Washington: Georgia's Republican top election official says the White House had pushed him against his better judgment to take a call from President Donald Trump in which he pressured the state to overturn his November presidential election defeat there.
In the call on Saturday, Trump told Georgia Secretary of State Brad Raffensperger to “find” enough votes to overturn his election loss in the southern state, according to a recording published by US media.
Donald Trump, pictured last month, has been claiming contrary to evidence that he defeated Joe Biden.Credit:Getty Images
"I never believed it was appropriate to speak to the President but he pushed out, I guess he had his staff push us. They wanted a call," Georgia Secretary of State Brad Raffensperger told ABC's Good Morning America.
A state Democrat has called for a probe into whether Trump had violated Georgia election law on the call. Raffensperger and his office's general counsel rejected Trump's assertions of electoral fraud in the hour-long conversation.
"We took the call, and we had a conversation. He did most of the talking, we did most of the listening," Raffensperger said.
"But I do want to make my points that the data that he has is just plain wrong. He had hundreds and hundreds of people he said that were dead that voted. We found two. That's an example of just his bad data."
Brad Raffensperger says he was pressured to take a call from Trump.Credit:Bloomberg
Trump for two months has been claiming contrary to evidence that his loss to Democratic President-elect Joe Biden was the result of widespread fraud. Multiple state and federal reviews, as well as courts, have rejected those claims as unsupported..
Biden won the state-by-state Electoral College by 306-232 and carried the popular vote by more than 7 million ballots.
The only Democrat on Georgia's election board, David Worley, asked Raffensperger to investigate whether the President had violated state law that prohibits solicitation to commit election fraud.
"To say that I am troubled by President Trump's attempt to manipulate the votes of Georgians would be an understatement," Worley wrote on Sunday in a letter to Raffensperger that was seen by Reuters.
Raffensperger said the district attorney in Fulton County, home to Atlanta, might be the appropriate authority to carry out such an investigation. The county's district attorney, Fani Willis, did not immediately return a request for comment.
In another blow to Trump, staunch conservative US Senator Tom Cotton refused to sign on to a long-shot campaign by nearly a dozen other fellow Republicans in the US Senate this week to challenge Biden's victory, warning it was outside of Congress' power and would "establish unwise precedents".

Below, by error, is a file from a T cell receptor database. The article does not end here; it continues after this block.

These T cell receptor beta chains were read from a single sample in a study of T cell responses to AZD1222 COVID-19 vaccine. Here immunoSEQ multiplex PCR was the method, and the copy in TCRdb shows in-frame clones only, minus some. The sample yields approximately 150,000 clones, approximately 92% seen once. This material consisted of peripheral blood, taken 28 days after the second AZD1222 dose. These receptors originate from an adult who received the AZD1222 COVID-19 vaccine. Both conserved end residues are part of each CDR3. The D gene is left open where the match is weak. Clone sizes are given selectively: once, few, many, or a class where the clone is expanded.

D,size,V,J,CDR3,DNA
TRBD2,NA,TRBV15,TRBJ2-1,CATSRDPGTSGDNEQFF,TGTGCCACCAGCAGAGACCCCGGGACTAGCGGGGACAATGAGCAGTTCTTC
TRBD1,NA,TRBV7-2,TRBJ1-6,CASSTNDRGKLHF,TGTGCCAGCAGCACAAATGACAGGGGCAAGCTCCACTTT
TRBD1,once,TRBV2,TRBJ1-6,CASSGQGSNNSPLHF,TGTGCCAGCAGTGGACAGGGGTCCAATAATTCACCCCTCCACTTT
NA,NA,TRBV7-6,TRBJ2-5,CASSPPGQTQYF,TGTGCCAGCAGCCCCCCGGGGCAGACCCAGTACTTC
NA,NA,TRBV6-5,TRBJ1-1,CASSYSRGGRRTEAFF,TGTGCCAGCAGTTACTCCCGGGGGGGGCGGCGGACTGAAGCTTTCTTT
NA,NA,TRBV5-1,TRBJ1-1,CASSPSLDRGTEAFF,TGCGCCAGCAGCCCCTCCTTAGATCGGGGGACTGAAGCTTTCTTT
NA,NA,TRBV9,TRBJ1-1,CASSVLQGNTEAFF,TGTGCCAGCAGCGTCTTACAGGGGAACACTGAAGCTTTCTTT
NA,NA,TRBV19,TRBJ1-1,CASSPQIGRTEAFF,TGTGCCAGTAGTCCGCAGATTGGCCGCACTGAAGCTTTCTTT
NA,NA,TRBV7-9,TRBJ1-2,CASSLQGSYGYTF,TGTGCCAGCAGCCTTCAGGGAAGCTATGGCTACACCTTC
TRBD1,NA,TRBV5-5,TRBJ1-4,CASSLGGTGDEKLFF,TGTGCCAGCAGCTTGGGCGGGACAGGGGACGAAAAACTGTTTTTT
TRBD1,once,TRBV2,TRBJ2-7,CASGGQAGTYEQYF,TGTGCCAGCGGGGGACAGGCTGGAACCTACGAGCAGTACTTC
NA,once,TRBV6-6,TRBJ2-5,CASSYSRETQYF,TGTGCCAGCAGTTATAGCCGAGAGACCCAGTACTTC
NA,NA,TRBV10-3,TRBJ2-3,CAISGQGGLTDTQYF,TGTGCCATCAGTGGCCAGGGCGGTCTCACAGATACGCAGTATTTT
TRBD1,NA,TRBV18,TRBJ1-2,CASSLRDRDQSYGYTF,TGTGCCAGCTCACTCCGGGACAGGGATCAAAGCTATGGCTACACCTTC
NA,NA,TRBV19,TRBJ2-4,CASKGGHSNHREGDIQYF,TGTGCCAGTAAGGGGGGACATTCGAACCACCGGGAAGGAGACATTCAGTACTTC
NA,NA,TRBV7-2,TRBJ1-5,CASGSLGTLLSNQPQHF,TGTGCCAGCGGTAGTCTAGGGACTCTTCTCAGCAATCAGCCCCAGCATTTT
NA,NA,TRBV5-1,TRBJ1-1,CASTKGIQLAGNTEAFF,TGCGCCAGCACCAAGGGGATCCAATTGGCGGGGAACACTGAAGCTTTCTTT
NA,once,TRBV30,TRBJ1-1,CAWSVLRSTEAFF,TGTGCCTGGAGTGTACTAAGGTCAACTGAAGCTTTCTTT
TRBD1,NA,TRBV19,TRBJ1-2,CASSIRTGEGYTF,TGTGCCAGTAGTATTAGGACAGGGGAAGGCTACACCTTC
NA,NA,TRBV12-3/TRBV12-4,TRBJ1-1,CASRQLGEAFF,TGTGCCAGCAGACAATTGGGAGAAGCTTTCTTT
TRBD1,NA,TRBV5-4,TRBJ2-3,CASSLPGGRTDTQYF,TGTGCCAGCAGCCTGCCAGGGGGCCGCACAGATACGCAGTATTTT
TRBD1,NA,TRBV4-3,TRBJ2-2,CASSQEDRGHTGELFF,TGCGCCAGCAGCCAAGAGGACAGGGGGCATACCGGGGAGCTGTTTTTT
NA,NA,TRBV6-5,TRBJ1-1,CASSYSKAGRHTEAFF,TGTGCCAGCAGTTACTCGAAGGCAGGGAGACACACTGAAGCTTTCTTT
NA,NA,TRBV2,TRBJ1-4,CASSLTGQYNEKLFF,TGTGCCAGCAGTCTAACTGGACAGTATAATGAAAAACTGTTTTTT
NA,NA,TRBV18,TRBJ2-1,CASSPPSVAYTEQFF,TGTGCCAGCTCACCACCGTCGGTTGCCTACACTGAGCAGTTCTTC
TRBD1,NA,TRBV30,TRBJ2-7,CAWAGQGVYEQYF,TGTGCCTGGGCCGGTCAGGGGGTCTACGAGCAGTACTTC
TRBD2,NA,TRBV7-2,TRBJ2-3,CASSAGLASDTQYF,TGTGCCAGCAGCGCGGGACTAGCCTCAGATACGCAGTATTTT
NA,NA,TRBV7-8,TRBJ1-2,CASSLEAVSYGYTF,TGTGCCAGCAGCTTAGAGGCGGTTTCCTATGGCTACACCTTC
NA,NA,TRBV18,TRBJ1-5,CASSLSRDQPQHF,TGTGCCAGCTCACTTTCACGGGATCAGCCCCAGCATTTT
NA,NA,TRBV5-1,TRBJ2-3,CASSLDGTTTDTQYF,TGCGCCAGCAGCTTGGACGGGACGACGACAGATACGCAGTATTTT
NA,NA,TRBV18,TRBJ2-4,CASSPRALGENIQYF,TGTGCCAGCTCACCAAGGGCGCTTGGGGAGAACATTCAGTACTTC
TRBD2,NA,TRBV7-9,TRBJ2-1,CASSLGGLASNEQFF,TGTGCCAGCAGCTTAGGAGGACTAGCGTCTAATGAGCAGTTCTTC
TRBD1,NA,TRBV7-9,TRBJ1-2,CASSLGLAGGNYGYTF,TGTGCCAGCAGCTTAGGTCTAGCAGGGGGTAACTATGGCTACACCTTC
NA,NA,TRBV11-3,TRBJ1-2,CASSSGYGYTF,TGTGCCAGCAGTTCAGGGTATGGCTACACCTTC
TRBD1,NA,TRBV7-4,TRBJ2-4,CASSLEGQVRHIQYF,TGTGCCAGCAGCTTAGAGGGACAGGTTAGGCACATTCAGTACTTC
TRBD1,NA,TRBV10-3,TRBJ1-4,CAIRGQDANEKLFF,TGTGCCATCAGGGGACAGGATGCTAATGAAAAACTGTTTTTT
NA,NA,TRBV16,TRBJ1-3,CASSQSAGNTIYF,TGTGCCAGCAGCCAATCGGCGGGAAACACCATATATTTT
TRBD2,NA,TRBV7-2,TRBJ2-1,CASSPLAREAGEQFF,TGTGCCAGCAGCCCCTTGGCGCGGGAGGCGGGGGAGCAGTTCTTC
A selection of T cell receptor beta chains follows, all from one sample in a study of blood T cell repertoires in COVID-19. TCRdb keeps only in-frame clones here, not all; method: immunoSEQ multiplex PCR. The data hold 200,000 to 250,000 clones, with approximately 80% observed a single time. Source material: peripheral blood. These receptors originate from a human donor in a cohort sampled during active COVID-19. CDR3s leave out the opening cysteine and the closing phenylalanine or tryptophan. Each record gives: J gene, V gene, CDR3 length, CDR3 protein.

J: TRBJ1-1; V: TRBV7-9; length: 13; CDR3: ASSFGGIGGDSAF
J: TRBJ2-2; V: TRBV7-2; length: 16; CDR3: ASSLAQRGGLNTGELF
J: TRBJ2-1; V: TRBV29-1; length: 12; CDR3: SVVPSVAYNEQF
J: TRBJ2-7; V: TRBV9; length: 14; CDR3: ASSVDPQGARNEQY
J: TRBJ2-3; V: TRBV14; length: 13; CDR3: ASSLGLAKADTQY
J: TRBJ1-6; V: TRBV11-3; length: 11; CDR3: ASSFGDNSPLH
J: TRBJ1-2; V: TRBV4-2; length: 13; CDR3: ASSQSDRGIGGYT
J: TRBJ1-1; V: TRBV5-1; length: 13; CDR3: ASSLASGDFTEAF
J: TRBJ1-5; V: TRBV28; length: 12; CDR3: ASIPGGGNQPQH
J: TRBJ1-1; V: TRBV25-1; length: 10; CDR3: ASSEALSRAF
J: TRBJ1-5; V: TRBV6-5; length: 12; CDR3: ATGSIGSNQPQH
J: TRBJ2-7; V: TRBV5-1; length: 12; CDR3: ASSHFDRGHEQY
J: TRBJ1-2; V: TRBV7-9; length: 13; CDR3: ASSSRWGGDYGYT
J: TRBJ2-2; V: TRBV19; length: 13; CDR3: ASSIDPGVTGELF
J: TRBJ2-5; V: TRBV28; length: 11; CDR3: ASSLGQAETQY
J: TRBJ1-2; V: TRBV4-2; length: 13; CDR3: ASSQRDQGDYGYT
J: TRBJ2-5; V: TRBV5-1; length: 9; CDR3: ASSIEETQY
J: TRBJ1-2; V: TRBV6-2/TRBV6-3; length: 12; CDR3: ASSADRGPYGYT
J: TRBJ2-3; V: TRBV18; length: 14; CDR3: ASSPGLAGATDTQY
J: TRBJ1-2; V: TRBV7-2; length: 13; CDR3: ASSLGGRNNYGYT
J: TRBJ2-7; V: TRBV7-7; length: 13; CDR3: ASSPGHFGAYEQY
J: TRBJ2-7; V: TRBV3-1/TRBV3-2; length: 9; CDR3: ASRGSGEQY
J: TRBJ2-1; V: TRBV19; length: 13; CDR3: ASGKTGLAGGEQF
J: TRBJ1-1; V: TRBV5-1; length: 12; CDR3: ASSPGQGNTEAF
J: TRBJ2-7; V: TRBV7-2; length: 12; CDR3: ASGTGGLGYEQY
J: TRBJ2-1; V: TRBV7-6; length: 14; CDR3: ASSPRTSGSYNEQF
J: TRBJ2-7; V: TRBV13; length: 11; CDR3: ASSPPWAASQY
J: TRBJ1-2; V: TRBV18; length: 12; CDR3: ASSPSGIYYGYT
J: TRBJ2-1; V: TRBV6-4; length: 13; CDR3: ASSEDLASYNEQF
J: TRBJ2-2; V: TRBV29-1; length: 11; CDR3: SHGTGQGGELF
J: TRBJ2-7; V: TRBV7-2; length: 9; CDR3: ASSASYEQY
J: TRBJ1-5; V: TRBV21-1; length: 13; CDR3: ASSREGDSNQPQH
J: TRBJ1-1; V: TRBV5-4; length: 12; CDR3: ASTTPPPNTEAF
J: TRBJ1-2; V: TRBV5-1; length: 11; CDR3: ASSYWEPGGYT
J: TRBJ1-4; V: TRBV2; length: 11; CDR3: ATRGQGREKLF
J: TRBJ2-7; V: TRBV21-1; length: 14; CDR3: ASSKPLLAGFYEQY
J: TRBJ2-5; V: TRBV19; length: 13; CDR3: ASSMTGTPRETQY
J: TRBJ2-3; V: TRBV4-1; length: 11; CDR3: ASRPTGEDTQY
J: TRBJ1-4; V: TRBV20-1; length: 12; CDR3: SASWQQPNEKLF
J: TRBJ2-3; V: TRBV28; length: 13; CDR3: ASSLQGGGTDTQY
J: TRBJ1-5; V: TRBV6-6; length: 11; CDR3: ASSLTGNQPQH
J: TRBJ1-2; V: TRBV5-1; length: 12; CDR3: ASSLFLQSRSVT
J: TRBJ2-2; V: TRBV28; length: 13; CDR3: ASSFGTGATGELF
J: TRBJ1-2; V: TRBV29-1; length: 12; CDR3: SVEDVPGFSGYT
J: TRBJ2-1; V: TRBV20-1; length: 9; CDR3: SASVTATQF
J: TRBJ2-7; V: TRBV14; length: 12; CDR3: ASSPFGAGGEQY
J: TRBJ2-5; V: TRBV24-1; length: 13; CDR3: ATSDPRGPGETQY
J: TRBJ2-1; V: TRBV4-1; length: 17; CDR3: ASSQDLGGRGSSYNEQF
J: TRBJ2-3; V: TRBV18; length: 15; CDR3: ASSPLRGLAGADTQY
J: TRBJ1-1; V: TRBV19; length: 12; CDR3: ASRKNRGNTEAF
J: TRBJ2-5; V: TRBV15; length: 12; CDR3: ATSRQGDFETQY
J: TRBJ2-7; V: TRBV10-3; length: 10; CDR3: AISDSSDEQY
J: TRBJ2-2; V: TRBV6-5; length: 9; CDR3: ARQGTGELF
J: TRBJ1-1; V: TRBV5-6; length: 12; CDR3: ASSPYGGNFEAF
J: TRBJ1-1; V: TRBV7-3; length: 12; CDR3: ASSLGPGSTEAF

In a statement on Sunday, Cotton said he would not join his colleagues Ted Cruz, Josh Hawley and others in defying Republican Party leaders by objecting on January 6 when politicians meet to tally the votes in the Electoral College – a largely symbolic act of certification.
Cotton noted that limited, symbolic role in his statement, saying any such refusal to carry out its duty "would take away the power to choose the president from the people, which would essentially end presidential elections and place that power in the hands of whichever party controls Congress".
Cotton, Cruz and Hawley are among those considered possible 2024 presidential candidates. Trump, who has not conceded defeat, has also floated the idea of running again in 2024.
Several moderate Republicans have also joined Democrats in criticizing Cruz, Hawley and others for undermining the of the voters and planning to object – a move they say will not succeed in installing Trump but will erode confidence in US democracy.
It was not immediately clear how the release of Trump's call with Raffensperger could impact the Republicans' objection plan.
"This call was not a helpful call," Republican US Senator Marsha Blackburn, who is among those planning to object to the certification, told Fox News in an interview on Monday.
House of Representatives Republican Leader Kevin McCarthy defended Trump's call in an interview with Fox News on Monday. "The President's always been concerned about the integrity of the election, and the President believes that there are things that happened in Georgia that he wants to see accountability for," McCarthy said.
Senate Republican Leader Mitch McConnell has publicly acknowledged Biden's win. US Vice-President Mike Pence, who will oversee the January 6 proceedings, has said the Republicans have the right to object.
Even if Republicans in the Senate were successful in their objections, the campaign would fail in the US House, which is controlled by Democrats.
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